On 11 November, it was announced that the Taiwanese electronic component manufacturer Yageo was to acquire US-based tantalum capacitor manufacturer Kemet. The all-cash purchase price was put at US$1.8Bn. The transaction is expected to be completed in the second half of 2020, at which point Kemet’s common stock will cease to be traded publicly and it will become a wholly-owned subsidiary of Yageo. The price per share of US$27.20 represented a 26% premium over the average for the last 30 days and 37% for the last 90 days.
The announcement took many industry observers by surprise and amounts to almost a reverse takeover, with a single-product capacitor maker (producing multi-layer ceramic capacitors, or MLCCs) buying a broad-range global player.
Kemet is the world’s largest producer of tantalum capacitors and its acquisition of NEC Tokin in April 2017 gave it global leadership in tantalum polymer capacitors and in very small capacitors. It is, therefore, the largest consumer of capacitor-grade tantalum powder in which it is about 60% self-sufficient. Kemet is also a leader in ceramic, film and electrolytic capacitors. Its sales revenue for the FY ending March 2019 were US$1.38Bn, of which tantalum capacitors made up US$0.56Bn.
Yageo is a supplier of mid- and low-end standard MLCCs, along with a wide range of other electronic components. In MLCCs, it is ranked world No. 3 after Murata and SEMCO. It does not currently produce tantalum capacitors. Yageo is listed on the Taiwan Stock Exchange. Total revenue in 2018 was US$2.54Bn, of which MLCCs accounted for 61% (US$1.55Bn).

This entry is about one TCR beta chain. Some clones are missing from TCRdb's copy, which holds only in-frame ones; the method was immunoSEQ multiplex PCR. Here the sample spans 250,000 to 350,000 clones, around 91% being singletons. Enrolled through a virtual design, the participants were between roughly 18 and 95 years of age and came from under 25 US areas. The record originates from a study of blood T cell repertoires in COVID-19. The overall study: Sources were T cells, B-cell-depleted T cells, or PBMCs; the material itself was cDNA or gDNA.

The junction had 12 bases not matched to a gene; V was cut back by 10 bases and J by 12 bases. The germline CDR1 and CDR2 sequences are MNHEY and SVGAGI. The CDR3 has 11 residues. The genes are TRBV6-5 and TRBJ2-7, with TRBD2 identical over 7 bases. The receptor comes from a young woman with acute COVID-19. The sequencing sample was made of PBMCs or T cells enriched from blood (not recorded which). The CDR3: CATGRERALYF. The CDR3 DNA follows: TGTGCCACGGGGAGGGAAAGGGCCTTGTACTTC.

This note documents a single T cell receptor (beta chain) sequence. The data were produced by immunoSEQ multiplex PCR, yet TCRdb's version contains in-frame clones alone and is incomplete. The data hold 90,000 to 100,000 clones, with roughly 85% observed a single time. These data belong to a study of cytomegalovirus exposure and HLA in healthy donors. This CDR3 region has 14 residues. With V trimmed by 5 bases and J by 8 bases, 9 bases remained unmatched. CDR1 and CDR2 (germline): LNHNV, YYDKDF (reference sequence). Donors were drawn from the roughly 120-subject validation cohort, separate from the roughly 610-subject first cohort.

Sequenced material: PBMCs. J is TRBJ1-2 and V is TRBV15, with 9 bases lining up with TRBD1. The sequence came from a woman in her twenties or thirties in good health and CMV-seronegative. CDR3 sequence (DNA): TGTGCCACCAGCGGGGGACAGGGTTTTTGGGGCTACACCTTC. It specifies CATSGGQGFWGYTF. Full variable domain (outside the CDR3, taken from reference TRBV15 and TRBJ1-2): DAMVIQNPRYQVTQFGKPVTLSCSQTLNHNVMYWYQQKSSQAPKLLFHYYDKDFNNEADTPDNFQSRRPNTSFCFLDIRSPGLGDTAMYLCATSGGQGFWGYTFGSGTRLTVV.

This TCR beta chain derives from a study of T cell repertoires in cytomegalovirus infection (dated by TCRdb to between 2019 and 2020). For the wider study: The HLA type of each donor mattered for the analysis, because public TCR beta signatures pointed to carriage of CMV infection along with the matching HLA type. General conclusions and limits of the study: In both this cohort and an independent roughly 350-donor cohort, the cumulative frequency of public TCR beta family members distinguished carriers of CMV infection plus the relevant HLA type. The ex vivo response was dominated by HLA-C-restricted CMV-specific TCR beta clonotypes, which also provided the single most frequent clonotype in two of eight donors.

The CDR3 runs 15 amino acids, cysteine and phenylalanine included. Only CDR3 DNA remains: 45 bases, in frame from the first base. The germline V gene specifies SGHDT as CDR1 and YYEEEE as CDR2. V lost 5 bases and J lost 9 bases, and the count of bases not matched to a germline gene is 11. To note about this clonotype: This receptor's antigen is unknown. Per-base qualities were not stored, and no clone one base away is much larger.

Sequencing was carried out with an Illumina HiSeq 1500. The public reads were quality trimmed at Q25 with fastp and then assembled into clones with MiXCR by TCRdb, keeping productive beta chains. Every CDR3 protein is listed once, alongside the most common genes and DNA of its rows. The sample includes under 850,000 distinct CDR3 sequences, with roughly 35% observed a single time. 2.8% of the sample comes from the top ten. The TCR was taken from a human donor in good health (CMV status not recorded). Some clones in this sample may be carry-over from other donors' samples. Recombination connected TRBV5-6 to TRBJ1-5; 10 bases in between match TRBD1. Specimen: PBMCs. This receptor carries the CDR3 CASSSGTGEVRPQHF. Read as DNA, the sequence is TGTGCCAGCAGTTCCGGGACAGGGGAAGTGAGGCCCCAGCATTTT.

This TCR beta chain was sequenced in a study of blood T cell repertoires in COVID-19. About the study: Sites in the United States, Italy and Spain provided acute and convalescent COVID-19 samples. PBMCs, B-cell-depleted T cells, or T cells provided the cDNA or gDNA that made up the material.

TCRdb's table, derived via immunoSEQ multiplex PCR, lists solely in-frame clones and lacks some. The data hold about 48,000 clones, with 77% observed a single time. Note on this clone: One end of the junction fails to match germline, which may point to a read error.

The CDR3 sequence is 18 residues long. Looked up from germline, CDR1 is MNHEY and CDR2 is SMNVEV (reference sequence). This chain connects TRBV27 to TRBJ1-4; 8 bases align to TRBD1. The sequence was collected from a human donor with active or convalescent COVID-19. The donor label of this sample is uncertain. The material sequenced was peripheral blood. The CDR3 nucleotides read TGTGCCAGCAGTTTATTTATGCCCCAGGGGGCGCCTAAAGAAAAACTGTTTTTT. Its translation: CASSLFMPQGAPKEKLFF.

The integration will enable Yageo to become a one-stop shop for capacitors and other electronic components. On the one hand, the move gives Yageo access to volume customer markets for capacitors. On the other hand, US customers of high-end capacitors for military, medical and other applications usually prefer US-owned, managed and operated suppliers. This acquisition will leave AVX as the only truly US company.
Opinion differs as to how smoothly the transition will be and there is the possibility of culture clash. Some sources suggest that Taiwanese companies have no experience in tantalum capacitors and might allow Kemet to act largely independently. Other sources take the opposite view and consider that Yageo could micro-manage Kemet. Either way, an interesting time lies ahead for Kemet’s existing management.
Roskill’s NEW report, Tantalum: Outlook to 2029, 15th Edition is due to be published in December 2019. Click here to download the brochure and sample pages for the report, or to access further information.